And that goes for the fantasy fans who are unhappy that UF has too much emphasis on romance, that they are somehow a “girl’s genre” because the heroines have sex and look for love. Well, you know what? UFs have romance in them because whether you personally feel that way or not, the vast majority of people want romance in their lives. They want to find someone to share their lives with. They want to find love. Hell, they want to get laid. I’m always stunned when I see or hear people comment that they don’t like romance in books; to me it’s like saying you don’t want romance in life either (and by romance I simply mean love and passion, not flowers and soft music, neither of which I particularly like). These are basic human needs, people; why should UF heroines be any different? Most books, in any genre, have some sort of romantic subplot. What’s wrong with that?
And, why is it that books written by women are judged by the amount of romance or sex in them, but books by men aren’t? Harry Dresden’s looking for love; I don’t see anyone putting those books down. In fact, it sometimes seems as though UF written by men doesn’t even figure into the equation when people talk about samey UFs. The Dresden books are nothing like Mark Henry’s fantastic zombies; Mark del Franco’s Connor Grey books aren’t like Anton Strout’s Simon Canderous books; Charles de Lint isn’t John Levitt. And none of those books are like my UNHOLY GHOSTS, or Jackie Kessler’s HELL’S BELLES, or Richelle Mead’s SUCCUBUS BLUES. They’re just not. At all.
It just frustrates me a little, I admit, to see the genre I love so much reduced to “They’re all alike; they’re all just rich vampires who own nightclubs and sleep on designer sheets,” or whatever. While I don’t deny those books do exist, they’re not the only books that do. There are so many stories and world and characters out there, and so many more coming. When I personally feel like we’re on the cusp of something so much bigger. In June Caitlin’s STREET MAGIC comes out; a fantastic, fantastic urban fantasy about mages and magic and a hidden London. In May 2010 (yes, we get to me now) my UNHOLY GHOSTS will be released, and I’m sure you can all recite with me what the book is about: punk rock, greasers, ghosts, black magic, blood rituals, witchcraft, drug dealers, ghettos…and not a were or vamp in either of them. My cast is all-human, baby, with a few ghosts thrown in for spooky good measure. So is Caitlin’s. And don’t forget Richard Kadrey’s SANDMAN SLIM, or Kari Stewart’s A DEVIL IN THE DETAILS.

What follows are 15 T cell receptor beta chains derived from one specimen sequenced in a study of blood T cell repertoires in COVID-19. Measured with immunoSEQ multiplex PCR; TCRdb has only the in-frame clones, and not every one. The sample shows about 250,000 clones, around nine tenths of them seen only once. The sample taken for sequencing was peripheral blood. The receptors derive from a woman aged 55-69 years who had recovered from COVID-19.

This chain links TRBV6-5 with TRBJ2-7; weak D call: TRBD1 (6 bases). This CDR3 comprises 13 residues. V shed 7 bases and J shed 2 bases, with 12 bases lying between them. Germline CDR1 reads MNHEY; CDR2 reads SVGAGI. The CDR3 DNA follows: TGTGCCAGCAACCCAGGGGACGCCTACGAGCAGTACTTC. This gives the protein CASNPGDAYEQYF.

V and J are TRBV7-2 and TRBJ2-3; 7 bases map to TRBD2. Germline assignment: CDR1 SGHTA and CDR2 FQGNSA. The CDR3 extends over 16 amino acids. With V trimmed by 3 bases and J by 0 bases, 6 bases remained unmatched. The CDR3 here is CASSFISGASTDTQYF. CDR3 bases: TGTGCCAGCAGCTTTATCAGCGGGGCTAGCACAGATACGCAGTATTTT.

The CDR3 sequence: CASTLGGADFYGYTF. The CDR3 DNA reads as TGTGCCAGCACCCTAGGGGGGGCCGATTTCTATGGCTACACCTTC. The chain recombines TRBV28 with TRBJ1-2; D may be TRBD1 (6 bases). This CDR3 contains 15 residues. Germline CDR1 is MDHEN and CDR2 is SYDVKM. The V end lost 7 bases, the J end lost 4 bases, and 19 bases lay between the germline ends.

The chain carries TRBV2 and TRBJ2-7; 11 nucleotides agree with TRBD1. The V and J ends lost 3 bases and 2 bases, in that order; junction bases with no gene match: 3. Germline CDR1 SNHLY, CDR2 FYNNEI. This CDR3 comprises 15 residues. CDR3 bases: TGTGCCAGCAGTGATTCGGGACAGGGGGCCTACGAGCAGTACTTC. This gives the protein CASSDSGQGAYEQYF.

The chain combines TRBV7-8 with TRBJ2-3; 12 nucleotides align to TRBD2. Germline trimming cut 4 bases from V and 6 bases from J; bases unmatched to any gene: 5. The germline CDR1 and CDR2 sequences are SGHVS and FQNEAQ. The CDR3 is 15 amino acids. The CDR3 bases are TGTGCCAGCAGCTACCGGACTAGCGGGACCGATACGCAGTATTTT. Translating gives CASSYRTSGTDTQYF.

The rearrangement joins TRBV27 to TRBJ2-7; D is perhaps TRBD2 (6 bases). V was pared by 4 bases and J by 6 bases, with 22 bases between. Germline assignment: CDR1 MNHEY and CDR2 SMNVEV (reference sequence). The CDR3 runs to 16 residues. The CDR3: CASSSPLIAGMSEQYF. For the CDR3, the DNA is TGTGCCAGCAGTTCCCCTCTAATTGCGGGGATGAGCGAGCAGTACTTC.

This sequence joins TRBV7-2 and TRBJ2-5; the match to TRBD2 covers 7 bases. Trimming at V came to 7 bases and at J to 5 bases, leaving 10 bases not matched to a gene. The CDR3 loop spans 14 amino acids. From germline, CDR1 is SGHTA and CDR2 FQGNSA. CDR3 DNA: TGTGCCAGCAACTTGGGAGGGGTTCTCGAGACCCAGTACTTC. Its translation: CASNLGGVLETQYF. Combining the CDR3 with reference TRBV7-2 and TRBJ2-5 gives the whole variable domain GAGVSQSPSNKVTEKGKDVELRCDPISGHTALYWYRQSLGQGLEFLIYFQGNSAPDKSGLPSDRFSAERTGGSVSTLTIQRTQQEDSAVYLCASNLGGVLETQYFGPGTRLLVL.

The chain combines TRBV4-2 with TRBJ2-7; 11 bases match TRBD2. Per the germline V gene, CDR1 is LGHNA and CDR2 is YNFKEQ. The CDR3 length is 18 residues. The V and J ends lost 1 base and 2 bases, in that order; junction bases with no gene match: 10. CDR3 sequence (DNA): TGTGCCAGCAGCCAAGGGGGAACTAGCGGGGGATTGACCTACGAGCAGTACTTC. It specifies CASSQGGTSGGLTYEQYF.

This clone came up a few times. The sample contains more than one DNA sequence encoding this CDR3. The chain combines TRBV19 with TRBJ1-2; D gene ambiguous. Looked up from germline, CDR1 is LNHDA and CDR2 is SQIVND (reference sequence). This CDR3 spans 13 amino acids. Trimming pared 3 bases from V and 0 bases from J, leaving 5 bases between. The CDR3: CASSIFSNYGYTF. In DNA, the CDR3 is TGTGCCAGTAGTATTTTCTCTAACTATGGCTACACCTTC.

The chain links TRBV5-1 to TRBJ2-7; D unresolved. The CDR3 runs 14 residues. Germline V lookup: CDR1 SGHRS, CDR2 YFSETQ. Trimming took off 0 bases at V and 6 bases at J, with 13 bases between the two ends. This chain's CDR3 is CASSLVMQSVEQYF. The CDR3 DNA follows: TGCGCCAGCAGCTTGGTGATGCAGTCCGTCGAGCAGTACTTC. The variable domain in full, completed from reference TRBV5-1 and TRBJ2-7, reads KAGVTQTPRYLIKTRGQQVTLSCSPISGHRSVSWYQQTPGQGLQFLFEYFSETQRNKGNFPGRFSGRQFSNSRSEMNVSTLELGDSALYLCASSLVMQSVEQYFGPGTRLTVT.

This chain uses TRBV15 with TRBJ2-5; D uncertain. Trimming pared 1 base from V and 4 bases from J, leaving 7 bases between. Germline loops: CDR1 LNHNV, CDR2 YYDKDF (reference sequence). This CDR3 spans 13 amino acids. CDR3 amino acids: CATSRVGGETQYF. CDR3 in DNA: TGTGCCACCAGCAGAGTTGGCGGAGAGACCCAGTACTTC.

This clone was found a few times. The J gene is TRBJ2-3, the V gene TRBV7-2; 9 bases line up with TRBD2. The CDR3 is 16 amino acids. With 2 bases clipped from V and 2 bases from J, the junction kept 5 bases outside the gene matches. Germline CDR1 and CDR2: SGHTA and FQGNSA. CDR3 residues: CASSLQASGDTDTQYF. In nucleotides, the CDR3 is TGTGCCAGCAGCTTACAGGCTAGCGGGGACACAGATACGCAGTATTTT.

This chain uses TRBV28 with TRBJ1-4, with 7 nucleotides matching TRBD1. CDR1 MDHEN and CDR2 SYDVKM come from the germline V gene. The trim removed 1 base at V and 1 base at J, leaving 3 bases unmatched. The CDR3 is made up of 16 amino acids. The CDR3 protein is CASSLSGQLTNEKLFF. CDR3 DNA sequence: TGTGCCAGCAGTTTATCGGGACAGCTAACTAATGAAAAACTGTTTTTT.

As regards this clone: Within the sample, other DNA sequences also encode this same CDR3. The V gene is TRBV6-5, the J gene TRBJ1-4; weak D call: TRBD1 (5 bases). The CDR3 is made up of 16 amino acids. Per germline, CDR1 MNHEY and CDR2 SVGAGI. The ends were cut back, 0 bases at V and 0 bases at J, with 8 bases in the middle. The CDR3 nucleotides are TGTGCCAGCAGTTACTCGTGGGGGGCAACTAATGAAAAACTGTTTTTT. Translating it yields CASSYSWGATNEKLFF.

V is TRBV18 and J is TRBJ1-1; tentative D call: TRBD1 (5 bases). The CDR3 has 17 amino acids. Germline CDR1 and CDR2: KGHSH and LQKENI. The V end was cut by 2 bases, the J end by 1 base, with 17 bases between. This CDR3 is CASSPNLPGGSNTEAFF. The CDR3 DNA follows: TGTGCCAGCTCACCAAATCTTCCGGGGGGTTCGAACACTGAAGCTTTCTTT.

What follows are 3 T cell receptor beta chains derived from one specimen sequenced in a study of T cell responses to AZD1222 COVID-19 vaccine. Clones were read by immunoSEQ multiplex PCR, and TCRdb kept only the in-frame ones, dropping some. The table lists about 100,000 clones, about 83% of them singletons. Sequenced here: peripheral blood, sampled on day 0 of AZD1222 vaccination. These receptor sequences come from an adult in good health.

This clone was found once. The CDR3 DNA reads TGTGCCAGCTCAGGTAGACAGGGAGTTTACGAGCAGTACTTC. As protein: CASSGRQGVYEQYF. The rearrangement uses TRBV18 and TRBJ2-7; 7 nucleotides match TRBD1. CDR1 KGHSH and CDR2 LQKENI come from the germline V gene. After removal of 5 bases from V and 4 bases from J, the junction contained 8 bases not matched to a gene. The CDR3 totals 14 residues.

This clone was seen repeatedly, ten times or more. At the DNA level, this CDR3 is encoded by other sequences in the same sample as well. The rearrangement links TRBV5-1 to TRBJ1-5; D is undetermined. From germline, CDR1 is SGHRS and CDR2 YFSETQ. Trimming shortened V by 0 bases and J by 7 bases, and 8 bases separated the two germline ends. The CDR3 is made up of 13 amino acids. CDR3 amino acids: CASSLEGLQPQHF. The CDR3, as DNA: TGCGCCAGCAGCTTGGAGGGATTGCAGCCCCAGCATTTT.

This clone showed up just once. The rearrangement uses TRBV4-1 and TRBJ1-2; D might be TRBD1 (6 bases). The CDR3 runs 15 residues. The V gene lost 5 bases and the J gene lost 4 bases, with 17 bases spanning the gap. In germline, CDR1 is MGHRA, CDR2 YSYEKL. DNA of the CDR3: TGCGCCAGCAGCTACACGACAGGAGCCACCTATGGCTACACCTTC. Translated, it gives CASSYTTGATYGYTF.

And I know there are more. Tons more that I’m just not thinking of at the moment.
Remember my “Heroes” series? The simple fact is, books about dull people doing nothing out of the ordinary don’t sell. They just don’t. Do you want to read a book wherein your neighbor sits around watching TV all day? Do you want to read a novel about a complicated tax question? No, probably not.
And I firmly believe there is not another genre out there where the characters are as unique and exciting, the world as intricate, and the stakes as high as urban fantasy. And I firmly believe that in the next year or so we’re going to see the fruits of all those books that came before; they way they fired our imaginations and made us think of possibilities. Sure, there will always be a place for vampires and weres, because there are readers to buy them. I love vampires.
But weres and vampires are not the only characters in UF. Not at all. You just have to look for others. Visit the League of Reluctant Adults. Check out the Fangs Fur & Fey community on livejournal. Visit the fantasy section at the bookstore if you usually just buy romances, or pick up an urban fantasy if you usually read only trad fantasy or science fiction, and vice versa. Branch out. Ask people. Ask booksellers. Tell them what you want, like, for example, that they should order twenty or thirty copies each of STREET MAGIC and UNHOLY GHOSTS for all of their stores, because you’re going to get all your friends to rush in and buy them the day they’re released.
The books are out there. They *are* out there. You just have to look for them.